Today, when asked how they got involved in their union, many Milwaukee teachers hiss through gritted teeth, “I’m here because of Scott Walker.” One teacher I spoke to in 2017, as the MTEA geared up for more budget cuts, pushed up her sleeves and told me, “Oh it’s Scott Walker. He organized us here. He’s woken the sleeping giant.” Milwaukee teachers managed to defeat another attempted takeover in 2016, this time from the state of Wisconsin. Working with community coalitions, the teachers have mobilized to oppose unregulated charter school expansion. They have successfully advocated to build a community schools program that provides wraparound services for students and families and operates through community decision-making, rather than by command of private management companies. Teachers have joined with students to fight against bringing more police into schools, demanding instead more funding for educational resources. The union, in other words, has come to life.

This revitalization has happened in part because of the loss of legal protections for Wisconsin unions. Milwaukee teachers have been forced to give up their all-too-common understanding of a union as an insurance company-cum-vending machine: put in dues, jimmy out legal protections if things go bad with the boss. Act 10 dismantled the laws that enabled unions to passively accumulate resources and powers. In today’s Wisconsin, if teachers want a union, they have to show up and fight for one by actively organizing.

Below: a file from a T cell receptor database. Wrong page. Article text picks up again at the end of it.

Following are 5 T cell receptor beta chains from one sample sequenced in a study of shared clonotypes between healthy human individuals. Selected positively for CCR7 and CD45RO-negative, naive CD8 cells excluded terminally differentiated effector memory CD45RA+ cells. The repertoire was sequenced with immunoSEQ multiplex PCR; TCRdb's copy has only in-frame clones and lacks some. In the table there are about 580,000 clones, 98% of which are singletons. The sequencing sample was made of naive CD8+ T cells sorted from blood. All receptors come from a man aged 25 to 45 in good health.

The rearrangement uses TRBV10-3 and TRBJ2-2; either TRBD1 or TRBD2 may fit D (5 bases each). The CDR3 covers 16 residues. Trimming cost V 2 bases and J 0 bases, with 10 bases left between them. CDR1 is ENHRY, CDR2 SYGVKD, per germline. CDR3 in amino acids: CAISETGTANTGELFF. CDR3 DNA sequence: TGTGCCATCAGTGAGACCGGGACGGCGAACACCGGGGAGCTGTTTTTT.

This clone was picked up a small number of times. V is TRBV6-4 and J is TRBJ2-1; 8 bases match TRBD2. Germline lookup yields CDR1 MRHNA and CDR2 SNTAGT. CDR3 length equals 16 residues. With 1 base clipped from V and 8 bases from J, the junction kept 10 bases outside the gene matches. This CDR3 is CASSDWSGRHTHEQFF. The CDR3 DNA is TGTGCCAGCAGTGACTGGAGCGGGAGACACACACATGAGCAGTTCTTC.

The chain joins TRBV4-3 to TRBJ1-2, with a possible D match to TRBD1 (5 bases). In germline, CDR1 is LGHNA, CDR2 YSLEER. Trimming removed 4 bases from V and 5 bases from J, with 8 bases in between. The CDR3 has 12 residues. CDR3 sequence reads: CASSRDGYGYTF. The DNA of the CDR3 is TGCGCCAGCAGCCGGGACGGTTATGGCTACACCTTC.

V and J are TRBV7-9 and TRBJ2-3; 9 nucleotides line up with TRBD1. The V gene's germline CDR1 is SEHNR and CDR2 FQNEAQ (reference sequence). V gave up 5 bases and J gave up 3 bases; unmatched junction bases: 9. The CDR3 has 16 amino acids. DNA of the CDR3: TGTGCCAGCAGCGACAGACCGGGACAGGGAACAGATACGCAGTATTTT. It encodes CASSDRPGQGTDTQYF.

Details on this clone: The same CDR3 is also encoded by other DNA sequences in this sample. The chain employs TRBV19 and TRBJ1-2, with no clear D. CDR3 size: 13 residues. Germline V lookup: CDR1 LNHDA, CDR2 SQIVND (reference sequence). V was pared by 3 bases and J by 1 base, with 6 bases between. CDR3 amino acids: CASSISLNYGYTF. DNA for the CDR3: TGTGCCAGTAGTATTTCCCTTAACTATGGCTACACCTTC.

It’s an uphill battle. Simply to be recognized by the state under Act 10, each union must conduct an annual recertification election and win support of 51 percent of all eligible members. Imagine if Governor Walker had been held to the same standards, forced to win an election every single year with 51 percent of the possible electorate. It would prove an impossible threshold that would occupy all of his administration’s time and energy.

But following Act 10, MTEA committed to training teachers to organize. Teachers regularly gather in the union’s conference room to discuss strategies and skills at the building level. But they have also taught themselves how to organize for the struggles outside of classrooms through popular education workshops on topics like political economy and its effects on schools. “Working in public education is political,” MTEA vice president Amy Mizialko told her fellow teachers during one organizing meeting in 2017. “It’s a fight about our taxes, it’s a fight about our communities, it’s a fight about what our kids are going to do, what they’re going to learn. . . . Whether we want it to be political or not, we are. And our union is engaged . . . we have a voice and power that move us forward.”

In addition, the union has brought new focus to the work of educational assistants (EAs), the unsung, low-wage workers, predominantly women of color, who provide vital classroom support to students and teachers yet often live paycheck to paycheck, working several jobs to make ends meet. In 2014, MTEA embarked on a campaign to raise EA wages, linking up with local Fight for $15 activists. As part of this campaign, school board members spent a day walking in the shoes of EA members, to see and feel what life was like for someone earning $12 an hour. Board members were picked up at their homes at 5 a.m. to bring them to an EA’s first shift job, then to their second, even third. Thanks to their organizing, EAs earned themselves a wage increase. In 2017 MTEA also made a small but radical change to its by-laws, allowing EAs to hold union officer positions for the first time (they had previously only been allowed to serve as officers in their own sub-unit). With near-unanimous support, MTEA representatives voted to ensure the organization’s most vulnerable members had the power to lead the organization, bringing rank-and-file democracy to a new level in the union.